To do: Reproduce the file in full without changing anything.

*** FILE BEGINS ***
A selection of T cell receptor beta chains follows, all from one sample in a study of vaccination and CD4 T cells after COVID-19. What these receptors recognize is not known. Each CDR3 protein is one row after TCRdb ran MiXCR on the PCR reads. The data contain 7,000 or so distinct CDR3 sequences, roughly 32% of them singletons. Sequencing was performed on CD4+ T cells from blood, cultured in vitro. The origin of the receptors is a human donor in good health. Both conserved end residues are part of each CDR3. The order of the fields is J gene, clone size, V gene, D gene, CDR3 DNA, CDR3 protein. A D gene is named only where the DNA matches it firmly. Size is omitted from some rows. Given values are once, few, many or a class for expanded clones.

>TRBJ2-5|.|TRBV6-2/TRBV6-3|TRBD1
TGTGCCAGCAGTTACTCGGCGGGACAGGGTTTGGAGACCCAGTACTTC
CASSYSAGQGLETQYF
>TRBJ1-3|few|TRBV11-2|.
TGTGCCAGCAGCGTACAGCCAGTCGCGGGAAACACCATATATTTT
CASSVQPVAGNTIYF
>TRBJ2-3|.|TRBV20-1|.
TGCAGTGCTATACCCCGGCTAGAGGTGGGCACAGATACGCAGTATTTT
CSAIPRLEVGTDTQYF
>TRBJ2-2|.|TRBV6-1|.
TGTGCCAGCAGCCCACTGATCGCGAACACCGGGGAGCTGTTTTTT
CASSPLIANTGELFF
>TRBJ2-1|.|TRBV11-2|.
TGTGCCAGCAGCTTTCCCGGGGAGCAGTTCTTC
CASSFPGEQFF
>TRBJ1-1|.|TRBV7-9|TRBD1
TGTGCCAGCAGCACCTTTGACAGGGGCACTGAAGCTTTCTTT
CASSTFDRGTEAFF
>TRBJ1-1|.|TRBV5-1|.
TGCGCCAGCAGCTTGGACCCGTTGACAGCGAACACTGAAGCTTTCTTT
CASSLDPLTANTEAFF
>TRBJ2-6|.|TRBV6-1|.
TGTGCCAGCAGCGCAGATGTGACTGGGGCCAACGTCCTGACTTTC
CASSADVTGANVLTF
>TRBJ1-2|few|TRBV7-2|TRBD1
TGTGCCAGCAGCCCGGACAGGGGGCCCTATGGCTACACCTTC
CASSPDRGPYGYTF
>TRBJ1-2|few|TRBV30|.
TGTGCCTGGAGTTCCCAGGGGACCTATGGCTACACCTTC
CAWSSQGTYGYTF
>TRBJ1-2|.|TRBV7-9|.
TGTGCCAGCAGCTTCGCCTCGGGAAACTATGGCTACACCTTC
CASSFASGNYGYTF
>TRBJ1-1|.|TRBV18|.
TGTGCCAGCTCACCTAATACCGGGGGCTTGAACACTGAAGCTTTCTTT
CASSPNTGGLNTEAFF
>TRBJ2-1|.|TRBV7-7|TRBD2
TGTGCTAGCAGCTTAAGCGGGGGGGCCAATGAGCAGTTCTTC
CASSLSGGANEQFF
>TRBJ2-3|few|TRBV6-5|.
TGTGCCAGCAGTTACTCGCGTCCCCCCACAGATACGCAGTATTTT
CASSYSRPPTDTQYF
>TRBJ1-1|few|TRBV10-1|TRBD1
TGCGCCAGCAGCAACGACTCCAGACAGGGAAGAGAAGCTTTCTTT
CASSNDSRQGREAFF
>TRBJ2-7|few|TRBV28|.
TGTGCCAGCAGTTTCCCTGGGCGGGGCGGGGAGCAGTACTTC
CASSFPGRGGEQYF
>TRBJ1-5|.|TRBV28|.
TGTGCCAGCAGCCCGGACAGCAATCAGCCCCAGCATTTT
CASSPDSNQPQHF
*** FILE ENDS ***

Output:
A selection of T cell receptor beta chains follows, all from one sample in a study of vaccination and CD4 T cells after COVID-19. What these receptors recognize is not known. Each CDR3 protein is one row after TCRdb ran MiXCR on the PCR reads. The data contain 7,000 or so distinct CDR3 sequences, roughly 32% of them singletons. Sequencing was performed on CD4+ T cells from blood, cultured in vitro. The origin of the receptors is a human donor in good health. Both conserved end residues are part of each CDR3. The order of the fields is J gene, clone size, V gene, D gene, CDR3 DNA, CDR3 protein. A D gene is named only where the DNA matches it firmly. Size is omitted from some rows. Given values are once, few, many or a class for expanded clones.

>TRBJ2-5|.|TRBV6-2/TRBV6-3|TRBD1
TGTGCCAGCAGTTACTCGGCGGGACAGGGTTTGGAGACCCAGTACTTC
CASSYSAGQGLETQYF
>TRBJ1-3|few|TRBV11-2|.
TGTGCCAGCAGCGTACAGCCAGTCGCGGGAAACACCATATATTTT
CASSVQPVAGNTIYF
>TRBJ2-3|.|TRBV20-1|.
TGCAGTGCTATACCCCGGCTAGAGGTGGGCACAGATACGCAGTATTTT
CSAIPRLEVGTDTQYF
>TRBJ2-2|.|TRBV6-1|.
TGTGCCAGCAGCCCACTGATCGCGAACACCGGGGAGCTGTTTTTT
CASSPLIANTGELFF
>TRBJ2-1|.|TRBV11-2|.
TGTGCCAGCAGCTTTCCCGGGGAGCAGTTCTTC
CASSFPGEQFF
>TRBJ1-1|.|TRBV7-9|TRBD1
TGTGCCAGCAGCACCTTTGACAGGGGCACTGAAGCTTTCTTT
CASSTFDRGTEAFF
>TRBJ1-1|.|TRBV5-1|.
TGCGCCAGCAGCTTGGACCCGTTGACAGCGAACACTGAAGCTTTCTTT
CASSLDPLTANTEAFF
>TRBJ2-6|.|TRBV6-1|.
TGTGCCAGCAGCGCAGATGTGACTGGGGCCAACGTCCTGACTTTC
CASSADVTGANVLTF
>TRBJ1-2|few|TRBV7-2|TRBD1
TGTGCCAGCAGCCCGGACAGGGGGCCCTATGGCTACACCTTC
CASSPDRGPYGYTF
>TRBJ1-2|few|TRBV30|.
TGTGCCTGGAGTTCCCAGGGGACCTATGGCTACACCTTC
CAWSSQGTYGYTF
>TRBJ1-2|.|TRBV7-9|.
TGTGCCAGCAGCTTCGCCTCGGGAAACTATGGCTACACCTTC
CASSFASGNYGYTF
>TRBJ1-1|.|TRBV18|.
TGTGCCAGCTCACCTAATACCGGGGGCTTGAACACTGAAGCTTTCTTT
CASSPNTGGLNTEAFF
>TRBJ2-1|.|TRBV7-7|TRBD2
TGTGCTAGCAGCTTAAGCGGGGGGGCCAATGAGCAGTTCTTC
CASSLSGGANEQFF
>TRBJ2-3|few|TRBV6-5|.
TGTGCCAGCAGTTACTCGCGTCCCCCCACAGATACGCAGTATTTT
CASSYSRPPTDTQYF
>TRBJ1-1|few|TRBV10-1|TRBD1
TGCGCCAGCAGCAACGACTCCAGACAGGGAAGAGAAGCTTTCTTT
CASSNDSRQGREAFF
>TRBJ2-7|few|TRBV28|.
TGTGCCAGCAGTTTCCCTGGGCGGGGCGGGGAGCAGTACTTC
CASSFPGRGGEQYF
>TRBJ1-5|.|TRBV28|.
TGTGCCAGCAGCCCGGACAGCAATCAGCCCCAGCATTTT
CASSPDSNQPQHF